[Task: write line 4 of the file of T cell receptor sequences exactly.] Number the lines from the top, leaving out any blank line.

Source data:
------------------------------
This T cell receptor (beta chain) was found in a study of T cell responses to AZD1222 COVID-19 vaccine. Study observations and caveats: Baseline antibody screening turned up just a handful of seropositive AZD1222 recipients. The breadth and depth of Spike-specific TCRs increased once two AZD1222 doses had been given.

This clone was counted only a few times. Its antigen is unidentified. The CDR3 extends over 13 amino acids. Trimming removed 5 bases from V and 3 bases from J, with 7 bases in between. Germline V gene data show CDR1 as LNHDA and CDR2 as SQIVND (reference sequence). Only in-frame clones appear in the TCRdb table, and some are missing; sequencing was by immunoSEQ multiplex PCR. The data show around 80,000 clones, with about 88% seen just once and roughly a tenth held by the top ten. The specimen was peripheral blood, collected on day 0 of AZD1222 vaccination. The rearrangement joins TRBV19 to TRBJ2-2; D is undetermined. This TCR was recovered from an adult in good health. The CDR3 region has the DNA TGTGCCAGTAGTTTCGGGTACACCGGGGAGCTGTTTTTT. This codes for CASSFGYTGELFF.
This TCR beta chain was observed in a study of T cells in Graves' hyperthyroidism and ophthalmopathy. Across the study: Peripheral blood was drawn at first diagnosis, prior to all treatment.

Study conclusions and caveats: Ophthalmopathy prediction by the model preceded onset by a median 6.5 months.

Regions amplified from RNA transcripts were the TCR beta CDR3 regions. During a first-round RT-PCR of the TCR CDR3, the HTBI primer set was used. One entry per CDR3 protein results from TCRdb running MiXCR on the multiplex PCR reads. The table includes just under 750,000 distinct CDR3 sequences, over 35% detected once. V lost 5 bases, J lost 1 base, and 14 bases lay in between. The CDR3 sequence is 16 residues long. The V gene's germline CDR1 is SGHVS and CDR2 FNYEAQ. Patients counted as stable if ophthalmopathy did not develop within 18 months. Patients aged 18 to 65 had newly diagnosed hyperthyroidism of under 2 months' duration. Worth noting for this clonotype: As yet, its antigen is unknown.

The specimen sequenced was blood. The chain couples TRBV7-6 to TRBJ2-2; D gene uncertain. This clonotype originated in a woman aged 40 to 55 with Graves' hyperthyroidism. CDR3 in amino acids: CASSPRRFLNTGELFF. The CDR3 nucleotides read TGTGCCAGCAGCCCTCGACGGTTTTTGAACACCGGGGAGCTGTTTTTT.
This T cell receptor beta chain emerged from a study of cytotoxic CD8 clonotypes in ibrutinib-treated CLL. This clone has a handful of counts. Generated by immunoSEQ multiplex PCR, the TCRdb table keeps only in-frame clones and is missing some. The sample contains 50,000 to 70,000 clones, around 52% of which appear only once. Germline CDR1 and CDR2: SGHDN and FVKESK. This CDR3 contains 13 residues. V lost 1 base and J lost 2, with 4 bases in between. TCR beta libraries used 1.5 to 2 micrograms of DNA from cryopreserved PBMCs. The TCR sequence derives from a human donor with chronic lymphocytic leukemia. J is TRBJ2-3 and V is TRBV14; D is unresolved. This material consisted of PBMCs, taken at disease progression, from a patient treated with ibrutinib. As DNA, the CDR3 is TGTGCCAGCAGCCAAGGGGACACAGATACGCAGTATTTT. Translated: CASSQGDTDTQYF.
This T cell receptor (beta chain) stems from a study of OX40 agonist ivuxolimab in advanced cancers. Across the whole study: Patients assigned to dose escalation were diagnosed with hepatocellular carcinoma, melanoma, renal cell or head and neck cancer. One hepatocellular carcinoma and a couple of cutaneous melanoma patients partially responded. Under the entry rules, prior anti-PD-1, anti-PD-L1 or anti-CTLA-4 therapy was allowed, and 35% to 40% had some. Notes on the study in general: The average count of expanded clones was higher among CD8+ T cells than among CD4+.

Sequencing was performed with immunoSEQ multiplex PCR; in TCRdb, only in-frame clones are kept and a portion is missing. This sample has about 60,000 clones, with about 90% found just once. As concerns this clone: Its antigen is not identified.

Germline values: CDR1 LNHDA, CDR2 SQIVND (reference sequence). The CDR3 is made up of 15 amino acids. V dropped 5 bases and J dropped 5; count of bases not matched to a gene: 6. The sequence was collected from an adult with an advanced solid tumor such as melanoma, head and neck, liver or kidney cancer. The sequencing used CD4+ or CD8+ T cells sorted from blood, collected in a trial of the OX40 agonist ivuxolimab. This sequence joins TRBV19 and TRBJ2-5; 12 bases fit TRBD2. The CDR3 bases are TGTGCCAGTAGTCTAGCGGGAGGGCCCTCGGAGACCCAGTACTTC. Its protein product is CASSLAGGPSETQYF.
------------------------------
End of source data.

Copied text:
Study conclusions and caveats: Ophthalmopathy prediction by the model preceded onset by a median 6.5 months.